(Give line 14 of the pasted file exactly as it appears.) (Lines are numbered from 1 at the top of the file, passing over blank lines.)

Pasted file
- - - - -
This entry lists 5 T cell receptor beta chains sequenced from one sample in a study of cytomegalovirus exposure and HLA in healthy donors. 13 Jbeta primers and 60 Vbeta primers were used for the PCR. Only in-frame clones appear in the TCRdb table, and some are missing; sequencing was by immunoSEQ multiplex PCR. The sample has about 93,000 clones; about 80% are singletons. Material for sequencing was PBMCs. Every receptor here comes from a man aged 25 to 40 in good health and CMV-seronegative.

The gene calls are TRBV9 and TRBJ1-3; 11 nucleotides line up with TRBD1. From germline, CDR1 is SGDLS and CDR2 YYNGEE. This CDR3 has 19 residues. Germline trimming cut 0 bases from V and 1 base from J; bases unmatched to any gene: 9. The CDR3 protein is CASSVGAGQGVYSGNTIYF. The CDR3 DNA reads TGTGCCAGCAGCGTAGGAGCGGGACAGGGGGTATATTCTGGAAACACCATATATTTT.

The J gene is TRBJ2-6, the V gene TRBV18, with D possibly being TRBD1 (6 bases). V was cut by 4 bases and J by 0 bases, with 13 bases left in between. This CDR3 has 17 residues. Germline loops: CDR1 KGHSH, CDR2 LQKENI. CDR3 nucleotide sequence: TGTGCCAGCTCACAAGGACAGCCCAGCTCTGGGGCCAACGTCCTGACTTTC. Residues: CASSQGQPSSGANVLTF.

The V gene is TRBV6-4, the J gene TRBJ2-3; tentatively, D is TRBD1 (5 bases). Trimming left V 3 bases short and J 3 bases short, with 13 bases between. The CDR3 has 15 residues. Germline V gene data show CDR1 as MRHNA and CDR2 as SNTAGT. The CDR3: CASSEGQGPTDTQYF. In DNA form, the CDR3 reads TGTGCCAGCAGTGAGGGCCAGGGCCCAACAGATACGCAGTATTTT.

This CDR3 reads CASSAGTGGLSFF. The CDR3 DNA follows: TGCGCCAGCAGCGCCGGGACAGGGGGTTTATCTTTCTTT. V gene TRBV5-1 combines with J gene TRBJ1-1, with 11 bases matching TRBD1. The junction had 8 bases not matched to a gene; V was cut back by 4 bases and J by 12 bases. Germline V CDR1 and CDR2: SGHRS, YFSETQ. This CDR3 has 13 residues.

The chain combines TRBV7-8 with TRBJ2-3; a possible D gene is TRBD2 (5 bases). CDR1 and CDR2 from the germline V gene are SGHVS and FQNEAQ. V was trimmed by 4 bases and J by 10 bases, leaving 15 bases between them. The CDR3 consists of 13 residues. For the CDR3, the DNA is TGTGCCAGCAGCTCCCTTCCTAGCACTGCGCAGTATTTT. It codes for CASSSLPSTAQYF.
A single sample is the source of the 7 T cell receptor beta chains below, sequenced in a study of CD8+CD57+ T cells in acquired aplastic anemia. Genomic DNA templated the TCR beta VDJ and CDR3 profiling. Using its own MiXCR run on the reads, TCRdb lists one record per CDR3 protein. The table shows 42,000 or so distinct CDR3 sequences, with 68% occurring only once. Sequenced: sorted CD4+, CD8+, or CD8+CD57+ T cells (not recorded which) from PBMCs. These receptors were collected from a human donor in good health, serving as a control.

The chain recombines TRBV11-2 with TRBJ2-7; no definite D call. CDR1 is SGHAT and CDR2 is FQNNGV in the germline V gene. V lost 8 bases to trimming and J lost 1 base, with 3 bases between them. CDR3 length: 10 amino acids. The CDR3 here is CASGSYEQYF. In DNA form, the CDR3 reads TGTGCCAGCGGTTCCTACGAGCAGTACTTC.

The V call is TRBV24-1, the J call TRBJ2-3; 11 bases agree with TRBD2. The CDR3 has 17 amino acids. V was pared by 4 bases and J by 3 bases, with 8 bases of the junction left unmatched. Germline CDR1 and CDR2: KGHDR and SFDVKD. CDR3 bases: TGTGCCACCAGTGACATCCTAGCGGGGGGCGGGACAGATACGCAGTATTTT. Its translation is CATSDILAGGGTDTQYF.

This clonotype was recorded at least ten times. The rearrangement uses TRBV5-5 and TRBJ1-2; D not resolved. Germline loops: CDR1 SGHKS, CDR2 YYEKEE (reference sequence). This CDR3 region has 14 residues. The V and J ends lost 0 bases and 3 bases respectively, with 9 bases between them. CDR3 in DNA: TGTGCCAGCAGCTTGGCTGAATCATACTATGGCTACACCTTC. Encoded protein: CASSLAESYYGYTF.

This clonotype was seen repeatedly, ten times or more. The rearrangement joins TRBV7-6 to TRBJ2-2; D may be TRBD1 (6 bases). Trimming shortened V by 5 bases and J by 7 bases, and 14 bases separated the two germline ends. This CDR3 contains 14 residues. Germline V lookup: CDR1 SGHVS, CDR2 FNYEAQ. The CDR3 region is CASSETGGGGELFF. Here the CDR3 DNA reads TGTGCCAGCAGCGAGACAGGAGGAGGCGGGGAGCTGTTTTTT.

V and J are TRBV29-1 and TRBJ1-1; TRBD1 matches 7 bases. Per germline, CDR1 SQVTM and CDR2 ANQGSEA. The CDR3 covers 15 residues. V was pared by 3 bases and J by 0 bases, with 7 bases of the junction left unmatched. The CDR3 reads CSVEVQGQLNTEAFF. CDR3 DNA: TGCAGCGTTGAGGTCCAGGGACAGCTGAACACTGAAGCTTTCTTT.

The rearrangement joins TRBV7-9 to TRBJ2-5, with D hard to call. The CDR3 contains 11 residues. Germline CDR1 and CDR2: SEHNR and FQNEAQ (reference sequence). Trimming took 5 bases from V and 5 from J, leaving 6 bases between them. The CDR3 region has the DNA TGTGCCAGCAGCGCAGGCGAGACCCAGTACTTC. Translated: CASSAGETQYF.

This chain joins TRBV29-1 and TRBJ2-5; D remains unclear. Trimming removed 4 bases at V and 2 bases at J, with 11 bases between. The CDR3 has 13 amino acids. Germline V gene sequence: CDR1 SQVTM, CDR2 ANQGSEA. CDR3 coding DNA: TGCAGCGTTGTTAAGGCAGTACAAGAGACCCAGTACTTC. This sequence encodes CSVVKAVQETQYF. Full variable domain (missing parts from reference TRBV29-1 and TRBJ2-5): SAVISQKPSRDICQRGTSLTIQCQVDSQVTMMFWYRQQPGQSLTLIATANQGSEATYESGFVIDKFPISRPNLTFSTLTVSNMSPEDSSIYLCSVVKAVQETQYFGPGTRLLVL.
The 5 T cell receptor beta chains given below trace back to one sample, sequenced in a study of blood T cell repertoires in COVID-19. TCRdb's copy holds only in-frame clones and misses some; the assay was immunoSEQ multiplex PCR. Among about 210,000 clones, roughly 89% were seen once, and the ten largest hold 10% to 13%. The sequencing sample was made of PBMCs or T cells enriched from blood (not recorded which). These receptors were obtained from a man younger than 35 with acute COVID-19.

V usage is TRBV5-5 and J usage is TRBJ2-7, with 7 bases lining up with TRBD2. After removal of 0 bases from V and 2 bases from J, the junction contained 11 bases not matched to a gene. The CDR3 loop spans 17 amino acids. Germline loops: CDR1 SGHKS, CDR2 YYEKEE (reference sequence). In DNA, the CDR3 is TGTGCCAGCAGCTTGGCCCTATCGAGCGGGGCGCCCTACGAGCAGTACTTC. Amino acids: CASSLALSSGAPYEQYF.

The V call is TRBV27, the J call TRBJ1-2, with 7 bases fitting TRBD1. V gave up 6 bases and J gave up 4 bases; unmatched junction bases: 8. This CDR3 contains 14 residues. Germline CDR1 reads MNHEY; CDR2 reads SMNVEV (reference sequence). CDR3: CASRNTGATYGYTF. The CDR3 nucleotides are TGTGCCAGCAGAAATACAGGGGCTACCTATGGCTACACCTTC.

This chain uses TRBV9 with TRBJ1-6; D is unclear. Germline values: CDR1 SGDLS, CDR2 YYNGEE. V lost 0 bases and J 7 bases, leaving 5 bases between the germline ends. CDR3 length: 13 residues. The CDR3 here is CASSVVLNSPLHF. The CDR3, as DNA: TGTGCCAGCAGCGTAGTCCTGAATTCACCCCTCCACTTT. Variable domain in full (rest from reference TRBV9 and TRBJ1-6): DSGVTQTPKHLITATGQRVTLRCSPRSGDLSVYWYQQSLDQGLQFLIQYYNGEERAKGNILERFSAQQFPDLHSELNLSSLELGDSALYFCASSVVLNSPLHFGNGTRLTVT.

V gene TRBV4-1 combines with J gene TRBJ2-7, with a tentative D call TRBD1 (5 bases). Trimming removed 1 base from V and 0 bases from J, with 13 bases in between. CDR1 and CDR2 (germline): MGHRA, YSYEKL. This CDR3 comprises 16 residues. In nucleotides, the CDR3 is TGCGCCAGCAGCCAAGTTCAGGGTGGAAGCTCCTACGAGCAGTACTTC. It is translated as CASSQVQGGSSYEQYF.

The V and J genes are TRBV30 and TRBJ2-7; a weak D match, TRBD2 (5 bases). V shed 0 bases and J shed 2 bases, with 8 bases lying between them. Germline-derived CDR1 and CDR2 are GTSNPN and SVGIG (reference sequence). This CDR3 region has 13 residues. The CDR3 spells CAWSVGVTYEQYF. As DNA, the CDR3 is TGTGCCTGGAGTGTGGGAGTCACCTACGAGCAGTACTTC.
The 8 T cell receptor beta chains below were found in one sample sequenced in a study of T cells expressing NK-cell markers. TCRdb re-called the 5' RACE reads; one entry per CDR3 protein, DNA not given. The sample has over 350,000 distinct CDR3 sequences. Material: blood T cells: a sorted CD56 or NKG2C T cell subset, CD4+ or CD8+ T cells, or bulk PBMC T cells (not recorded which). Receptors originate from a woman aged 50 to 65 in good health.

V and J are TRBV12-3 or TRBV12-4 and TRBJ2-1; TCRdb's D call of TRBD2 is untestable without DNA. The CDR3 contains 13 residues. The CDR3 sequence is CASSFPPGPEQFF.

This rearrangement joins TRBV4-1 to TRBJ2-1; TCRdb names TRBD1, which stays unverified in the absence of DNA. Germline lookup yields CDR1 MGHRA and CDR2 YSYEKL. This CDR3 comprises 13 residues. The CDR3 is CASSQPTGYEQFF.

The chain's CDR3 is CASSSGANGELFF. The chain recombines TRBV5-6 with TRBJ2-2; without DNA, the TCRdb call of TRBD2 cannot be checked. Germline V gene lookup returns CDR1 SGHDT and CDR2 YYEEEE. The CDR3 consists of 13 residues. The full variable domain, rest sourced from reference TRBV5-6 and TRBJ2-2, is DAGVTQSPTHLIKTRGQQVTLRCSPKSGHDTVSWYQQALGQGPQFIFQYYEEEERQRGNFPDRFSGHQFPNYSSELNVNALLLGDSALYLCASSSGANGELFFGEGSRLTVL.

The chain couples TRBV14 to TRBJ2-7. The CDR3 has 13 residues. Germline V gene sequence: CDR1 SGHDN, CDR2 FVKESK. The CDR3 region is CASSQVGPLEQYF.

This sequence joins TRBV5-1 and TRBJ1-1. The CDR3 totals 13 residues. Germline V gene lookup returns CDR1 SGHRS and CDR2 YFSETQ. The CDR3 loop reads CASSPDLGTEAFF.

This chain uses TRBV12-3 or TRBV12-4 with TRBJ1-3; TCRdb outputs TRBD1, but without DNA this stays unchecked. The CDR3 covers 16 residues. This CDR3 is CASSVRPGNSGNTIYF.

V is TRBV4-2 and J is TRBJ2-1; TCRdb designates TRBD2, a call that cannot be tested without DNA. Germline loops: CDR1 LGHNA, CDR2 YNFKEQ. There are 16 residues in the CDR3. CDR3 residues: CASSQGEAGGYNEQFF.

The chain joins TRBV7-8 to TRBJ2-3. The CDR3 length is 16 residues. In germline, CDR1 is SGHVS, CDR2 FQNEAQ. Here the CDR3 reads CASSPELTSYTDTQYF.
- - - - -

This chain joins TRBV29-1 and TRBJ2-5; D remains unclear. Trimming removed 4 bases at V and 2 bases at J, with 11 bases between. The CDR3 has 13 amino acids. Germline V gene sequence: CDR1 SQVTM, CDR2 ANQGSEA. CDR3 coding DNA: TGCAGCGTTGTTAAGGCAGTACAAGAGACCCAGTACTTC. This sequence encodes CSVVKAVQETQYF. Full variable domain (missing parts from reference TRBV29-1 and TRBJ2-5): SAVISQKPSRDICQRGTSLTIQCQVDSQVTMMFWYRQQPGQSLTLIATANQGSEATYESGFVIDKFPISRPNLTFSTLTVSNMSPEDSSIYLCSVVKAVQETQYFGPGTRLLVL.